The definition of “goodwill” is important when reading the Times story. The story states that the goodwill includes “brand name, its customer base and reputation.” Not necessarily — since those were supposed to be pulled out from goodwill under 141/142. The story thus combines two issues: the write down on intangible assets and the write down on the goodwill.
For example, it its 10K filing with the SEC, SunTrust (mentioned in the article) had $7 billion in goodwill and slightly over $1 billion in other intangible assets. Those other intangible assets included “customer relationship.” In its 1st Quarter statement, SunTrust took a $715 million write down of its goodwill — but not of its intangible assets.
In 2008, Macy’s took a $5.4 billion goodwill write down (according to its 10 K filing). But it only wrote down about $112 million in intangibles.
So, it is clear that the massive write downs are not due to intangibles loosing value. The write down are companies finally recognizing that they overpaid for previous acquisitions. As an August, 2008 paper by Feng Gu and Baruch Lev (Overpriced Shares, Ill-Advised Acquisitions, and Goodwill Impairment) hypothesize:
the root cause of many goodwill write-offs – managers’ public admission of ill-advised corporate acquisitions – is the overpriced shares of buyers at acquisition. Overpriced shares provide managers with strong incentives to invest, and particularly to acquire businesses, even at excessive prices and doubtful strategic fit, in order to buy themselves out of the overpriced share predicament and postpone the inevitable price correction by portraying continued growth.
That inevitable prices correction has come about, and the effects of overpriced purchases is becoming clear.
So don’t blame intangibles. The problem is bad management — which, on second thought is an important negative intangible. But one that never shows up on the books.
Business Weeks has released its ranking of the 50 best performing companies. According to the cover story, the companies that doing the best are those who are taking advantage of the economic turmoil, “This year’s BusinessWeek 50 is chock-full of companies that changed the rules of engagement in their industries.”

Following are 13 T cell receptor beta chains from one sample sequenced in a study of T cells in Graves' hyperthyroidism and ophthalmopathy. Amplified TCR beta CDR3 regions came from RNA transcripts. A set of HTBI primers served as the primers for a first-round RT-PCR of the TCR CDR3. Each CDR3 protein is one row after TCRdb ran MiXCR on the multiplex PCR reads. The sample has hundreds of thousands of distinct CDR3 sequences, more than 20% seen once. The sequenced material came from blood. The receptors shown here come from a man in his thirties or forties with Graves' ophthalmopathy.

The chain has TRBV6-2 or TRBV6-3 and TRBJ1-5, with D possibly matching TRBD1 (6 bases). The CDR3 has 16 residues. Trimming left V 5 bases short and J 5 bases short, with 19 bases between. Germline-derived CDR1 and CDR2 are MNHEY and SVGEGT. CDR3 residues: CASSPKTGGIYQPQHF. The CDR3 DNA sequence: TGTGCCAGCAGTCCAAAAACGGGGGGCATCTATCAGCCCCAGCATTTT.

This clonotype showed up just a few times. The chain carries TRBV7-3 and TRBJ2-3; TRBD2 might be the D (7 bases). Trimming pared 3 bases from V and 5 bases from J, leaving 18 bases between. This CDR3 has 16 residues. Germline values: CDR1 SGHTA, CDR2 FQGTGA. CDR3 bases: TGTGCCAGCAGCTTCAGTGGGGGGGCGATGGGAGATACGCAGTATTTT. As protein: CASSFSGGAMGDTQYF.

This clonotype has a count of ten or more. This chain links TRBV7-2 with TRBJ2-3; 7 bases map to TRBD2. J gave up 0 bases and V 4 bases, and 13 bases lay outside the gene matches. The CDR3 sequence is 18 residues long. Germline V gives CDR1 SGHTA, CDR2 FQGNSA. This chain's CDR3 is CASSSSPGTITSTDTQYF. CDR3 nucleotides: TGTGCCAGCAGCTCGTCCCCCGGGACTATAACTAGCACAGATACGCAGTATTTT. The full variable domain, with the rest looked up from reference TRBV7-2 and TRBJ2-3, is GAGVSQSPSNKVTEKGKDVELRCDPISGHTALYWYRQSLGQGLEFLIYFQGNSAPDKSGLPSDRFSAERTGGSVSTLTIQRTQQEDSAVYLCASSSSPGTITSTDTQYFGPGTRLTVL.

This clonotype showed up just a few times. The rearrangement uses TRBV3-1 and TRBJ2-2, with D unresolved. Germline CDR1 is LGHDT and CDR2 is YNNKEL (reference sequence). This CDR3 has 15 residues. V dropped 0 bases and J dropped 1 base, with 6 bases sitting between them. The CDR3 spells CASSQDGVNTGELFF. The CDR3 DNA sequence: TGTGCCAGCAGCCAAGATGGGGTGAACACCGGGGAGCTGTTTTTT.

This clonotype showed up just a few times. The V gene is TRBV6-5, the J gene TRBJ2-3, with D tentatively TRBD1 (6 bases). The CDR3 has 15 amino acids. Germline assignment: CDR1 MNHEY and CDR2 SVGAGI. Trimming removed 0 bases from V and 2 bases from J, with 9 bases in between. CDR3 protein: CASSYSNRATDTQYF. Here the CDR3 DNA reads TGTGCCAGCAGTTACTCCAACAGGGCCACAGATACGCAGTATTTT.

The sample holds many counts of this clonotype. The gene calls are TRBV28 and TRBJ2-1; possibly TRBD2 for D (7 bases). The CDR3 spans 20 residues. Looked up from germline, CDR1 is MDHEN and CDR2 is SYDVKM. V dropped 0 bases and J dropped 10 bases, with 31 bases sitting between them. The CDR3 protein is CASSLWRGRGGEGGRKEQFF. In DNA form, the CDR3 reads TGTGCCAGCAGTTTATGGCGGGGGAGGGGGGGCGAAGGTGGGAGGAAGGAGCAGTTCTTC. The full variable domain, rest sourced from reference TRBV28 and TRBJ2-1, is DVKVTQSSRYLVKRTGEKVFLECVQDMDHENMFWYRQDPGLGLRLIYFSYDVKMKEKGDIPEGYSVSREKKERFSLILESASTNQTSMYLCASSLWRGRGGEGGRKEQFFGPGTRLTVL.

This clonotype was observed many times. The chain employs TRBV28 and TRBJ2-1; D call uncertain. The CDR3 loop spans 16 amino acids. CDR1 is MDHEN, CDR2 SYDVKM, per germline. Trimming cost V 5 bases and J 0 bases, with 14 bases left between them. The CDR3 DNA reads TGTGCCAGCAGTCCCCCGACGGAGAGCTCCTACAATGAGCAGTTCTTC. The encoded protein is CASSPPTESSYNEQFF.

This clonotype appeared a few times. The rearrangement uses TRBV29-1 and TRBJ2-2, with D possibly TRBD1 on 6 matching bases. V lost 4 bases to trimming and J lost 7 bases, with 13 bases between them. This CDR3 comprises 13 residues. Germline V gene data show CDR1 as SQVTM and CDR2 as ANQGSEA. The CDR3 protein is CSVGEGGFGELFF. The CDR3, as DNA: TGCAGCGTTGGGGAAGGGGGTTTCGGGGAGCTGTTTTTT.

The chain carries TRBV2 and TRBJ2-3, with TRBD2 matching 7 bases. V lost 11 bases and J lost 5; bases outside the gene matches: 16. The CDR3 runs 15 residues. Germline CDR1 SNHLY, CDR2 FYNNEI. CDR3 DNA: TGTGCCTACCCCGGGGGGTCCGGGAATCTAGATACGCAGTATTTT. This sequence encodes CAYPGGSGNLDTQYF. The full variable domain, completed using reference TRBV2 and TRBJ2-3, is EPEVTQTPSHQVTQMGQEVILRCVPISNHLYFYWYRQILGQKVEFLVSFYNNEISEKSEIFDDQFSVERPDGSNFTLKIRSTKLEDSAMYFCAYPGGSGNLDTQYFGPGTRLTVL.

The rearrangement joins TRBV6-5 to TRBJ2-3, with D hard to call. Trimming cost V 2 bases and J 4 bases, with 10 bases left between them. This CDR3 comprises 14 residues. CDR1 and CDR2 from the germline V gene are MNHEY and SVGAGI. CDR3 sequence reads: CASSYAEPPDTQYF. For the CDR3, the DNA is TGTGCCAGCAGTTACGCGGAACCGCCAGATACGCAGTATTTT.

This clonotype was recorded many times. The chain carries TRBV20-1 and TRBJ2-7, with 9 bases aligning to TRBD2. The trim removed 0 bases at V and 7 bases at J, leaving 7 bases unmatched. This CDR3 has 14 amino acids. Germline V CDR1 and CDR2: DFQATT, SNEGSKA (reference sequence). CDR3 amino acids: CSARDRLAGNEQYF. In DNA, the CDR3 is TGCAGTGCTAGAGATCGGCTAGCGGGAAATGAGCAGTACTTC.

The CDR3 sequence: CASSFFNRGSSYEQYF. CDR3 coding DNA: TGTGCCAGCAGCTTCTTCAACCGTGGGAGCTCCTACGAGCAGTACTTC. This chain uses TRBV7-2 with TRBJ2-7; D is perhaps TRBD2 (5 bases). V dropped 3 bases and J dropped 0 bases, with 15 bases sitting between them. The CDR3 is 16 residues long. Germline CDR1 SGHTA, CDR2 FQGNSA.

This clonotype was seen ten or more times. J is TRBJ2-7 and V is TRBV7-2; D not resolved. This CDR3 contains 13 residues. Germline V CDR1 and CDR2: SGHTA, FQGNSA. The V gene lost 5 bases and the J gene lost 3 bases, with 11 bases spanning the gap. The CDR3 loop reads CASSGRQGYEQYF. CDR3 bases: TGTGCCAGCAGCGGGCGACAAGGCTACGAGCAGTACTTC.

Autodesk exemplifies many of the companies in this year’s BusinessWeek 50, our 13th annual ranking of the best-performing companies in the Standard & Poor’s 500-stock index. While each list invariably includes companies that rode the wave of powerful industry cycles–such as this year’s four energy companies–many more, like Autodesk, earned their spot in the BW 50 as innovators. They created products or services dramatically better and cheaper than anything offered by rivals. “These companies are what I call the ‘disrupters’ of the economy,” says Harvard Business School professor Clayton H. Christensen, an innovation expert. Autodesk and its cutting-edge design software, for example, have helped the makers of everything from appliances to cars to prosthetic limbs take on entrenched rivals with greater resources.
What I especially like about this list is that the companies are innovative across a range of activities: technological, organizational, marketing, etc.:
At Nucor (NUE) (No. 20), experimental technologies and cutting-edge compensation revolutionized steel manufacturing–and may help explain why the company is holding up despite tough times. IntercontinentalExchange (ICE) (No. 17) and its electronic futures market brought greater price transparency to energy trading, and the company is now blazing a new trail by launching one of the first clearinghouses for complex credit default swaps. Occidental Petroleum (OXY) (No. 43) has relied on advanced technology to wring more production out of its oil fields in Texas and is now doing the same in Libya. Laparoscopic tools from Intuitive Surgical (ISRG) (No. 41) have shortened the recovery period for many surgery patients and could in time dramatically reduce the number of beds the nation’s surgical hospitals need.
. . .
In the case of Coca-Cola, that meant finally embracing the change in consumer tastes–and marketing niche brands, such as vitaminwater and its Dasani water, with the same commitment as it does its flagship cola.
. . .